|Project by Paul Bucalo||posted 06-24-2015 02:26 PM||1117 views||0 times favorited||6 comments|
With the growing season here, flowering and non-flowering display plants are being added around the property. A couple of months ago I decided on building a wheelbarrow that would display potted flowers in or side yard.
I work almost exclusively with pallet, crate and reclaimed lumber, and the nature of this project is that it will be in the elements all year ‘round. It was also to be a prototype—not based on any plans or previous builds found on the Web—so it made sense to make the construction rough and rustic, unfinished. Future renditions will be refined, finished, ready for resale.
The frame is made from pallet runners. Handles are carved from the recessed area of one end of the runner using an 8” draw knife. The runners used in this particular construction still had nail shafts embedded within, so I had to periodically stop and drive nails deeper. In every case I eventually drove the nails through to where I could pull them from the opposite side. I left the handles roughed hewn to work with the old-time handmade look. Drainage holes were drilled into the wheebarrow’s bottom.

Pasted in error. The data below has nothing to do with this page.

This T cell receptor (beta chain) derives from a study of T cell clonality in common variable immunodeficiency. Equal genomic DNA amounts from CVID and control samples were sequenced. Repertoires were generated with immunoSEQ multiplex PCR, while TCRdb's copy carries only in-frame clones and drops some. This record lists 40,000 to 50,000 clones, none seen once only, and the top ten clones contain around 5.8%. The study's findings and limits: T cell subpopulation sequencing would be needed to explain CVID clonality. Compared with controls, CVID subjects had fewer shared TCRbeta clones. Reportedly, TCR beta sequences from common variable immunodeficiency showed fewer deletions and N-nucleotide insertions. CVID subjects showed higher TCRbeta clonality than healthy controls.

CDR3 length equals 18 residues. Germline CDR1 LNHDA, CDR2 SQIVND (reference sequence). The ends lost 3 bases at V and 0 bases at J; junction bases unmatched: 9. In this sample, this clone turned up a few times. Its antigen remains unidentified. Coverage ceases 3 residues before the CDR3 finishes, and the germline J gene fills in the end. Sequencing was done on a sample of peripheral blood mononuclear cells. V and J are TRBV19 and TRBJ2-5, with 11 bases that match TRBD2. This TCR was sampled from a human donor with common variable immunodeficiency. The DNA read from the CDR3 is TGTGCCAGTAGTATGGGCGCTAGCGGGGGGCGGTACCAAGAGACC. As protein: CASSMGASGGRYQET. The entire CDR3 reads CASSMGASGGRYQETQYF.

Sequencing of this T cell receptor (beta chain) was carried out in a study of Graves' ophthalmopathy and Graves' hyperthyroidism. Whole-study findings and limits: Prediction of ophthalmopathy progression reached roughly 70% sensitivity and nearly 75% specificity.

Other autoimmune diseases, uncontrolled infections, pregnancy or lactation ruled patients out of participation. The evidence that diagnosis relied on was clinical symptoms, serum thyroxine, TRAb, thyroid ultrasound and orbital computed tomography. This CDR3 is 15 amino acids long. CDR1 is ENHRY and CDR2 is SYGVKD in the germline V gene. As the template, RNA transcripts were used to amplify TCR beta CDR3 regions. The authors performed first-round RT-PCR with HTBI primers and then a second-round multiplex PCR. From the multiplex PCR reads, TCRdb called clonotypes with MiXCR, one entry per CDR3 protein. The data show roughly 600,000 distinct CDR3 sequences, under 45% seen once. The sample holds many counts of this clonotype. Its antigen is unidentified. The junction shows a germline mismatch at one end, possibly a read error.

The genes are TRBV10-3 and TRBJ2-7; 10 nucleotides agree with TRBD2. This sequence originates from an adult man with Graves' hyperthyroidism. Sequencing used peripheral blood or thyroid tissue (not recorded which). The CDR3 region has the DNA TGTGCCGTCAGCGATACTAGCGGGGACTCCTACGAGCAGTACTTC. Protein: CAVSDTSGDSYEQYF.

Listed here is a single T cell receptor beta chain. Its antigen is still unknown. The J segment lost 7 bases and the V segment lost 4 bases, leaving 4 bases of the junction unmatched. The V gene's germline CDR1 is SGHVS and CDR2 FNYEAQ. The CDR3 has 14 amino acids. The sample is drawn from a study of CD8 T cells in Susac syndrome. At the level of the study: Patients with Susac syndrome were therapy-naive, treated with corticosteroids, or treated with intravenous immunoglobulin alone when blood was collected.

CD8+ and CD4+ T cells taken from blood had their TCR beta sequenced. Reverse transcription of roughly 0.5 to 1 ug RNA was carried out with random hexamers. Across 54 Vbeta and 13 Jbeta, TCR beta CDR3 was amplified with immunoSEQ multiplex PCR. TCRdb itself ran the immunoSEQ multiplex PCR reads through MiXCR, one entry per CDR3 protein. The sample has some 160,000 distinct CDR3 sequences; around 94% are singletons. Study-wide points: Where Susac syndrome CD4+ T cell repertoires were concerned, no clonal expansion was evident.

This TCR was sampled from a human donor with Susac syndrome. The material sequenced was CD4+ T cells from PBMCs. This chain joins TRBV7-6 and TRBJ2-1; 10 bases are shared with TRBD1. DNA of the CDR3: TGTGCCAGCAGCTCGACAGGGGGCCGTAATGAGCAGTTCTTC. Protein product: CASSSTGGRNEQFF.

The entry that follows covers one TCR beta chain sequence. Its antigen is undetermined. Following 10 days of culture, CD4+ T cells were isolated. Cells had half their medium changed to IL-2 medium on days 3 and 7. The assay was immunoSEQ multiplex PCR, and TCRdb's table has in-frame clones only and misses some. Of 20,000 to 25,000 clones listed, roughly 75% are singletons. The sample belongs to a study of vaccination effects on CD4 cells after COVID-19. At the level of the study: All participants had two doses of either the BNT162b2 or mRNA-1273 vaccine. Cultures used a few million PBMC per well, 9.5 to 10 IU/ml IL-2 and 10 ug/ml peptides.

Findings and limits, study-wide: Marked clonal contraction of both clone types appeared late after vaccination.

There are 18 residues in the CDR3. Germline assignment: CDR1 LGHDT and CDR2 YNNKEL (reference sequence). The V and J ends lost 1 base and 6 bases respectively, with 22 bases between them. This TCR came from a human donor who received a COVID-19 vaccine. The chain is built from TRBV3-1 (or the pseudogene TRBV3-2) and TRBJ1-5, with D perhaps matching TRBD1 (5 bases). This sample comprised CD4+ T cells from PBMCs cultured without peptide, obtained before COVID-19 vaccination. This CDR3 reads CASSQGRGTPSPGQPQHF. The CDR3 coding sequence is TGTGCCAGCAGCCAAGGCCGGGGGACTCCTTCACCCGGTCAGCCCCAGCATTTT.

Initially, I planned on driving the steel pipe axle through the frame ends. Large embedded nails made that near impossible (I dulled the cutting edge a 7/8” forstner bit finding out). With a hole nearly through on one side, I had to look for a means to attach the axle to the underside of the frame end, and I needed to cover up the drilling. Recently I had stripped the legs and mounting hardware of a rotted wooden-topped folding table. The brackets that allow for the tube legs to pivot made the perfect axle ends. They were wider than runners. Adding more runner material to the ends of the frame covered the drilling done on one side and gave the needed width to mount the bracket.
To center the wheel, I made round rings that were split and screwed together to form clamps on the axle. The key here was to keep the wheel from having any lateral movement. It didn’t matter if the wheel rotated on the axle or the axle did the rotating. Worked out well.
The four potted plants you see in the wheelbarrow are blue flowering Hydrangeas.
It’s worth noting that this is a functional wheelbarrow. A refined version would work well for the youngster in your household or on a school or public playground.
A fun build.
-- -- Paul Bucalo, Upstate NY USA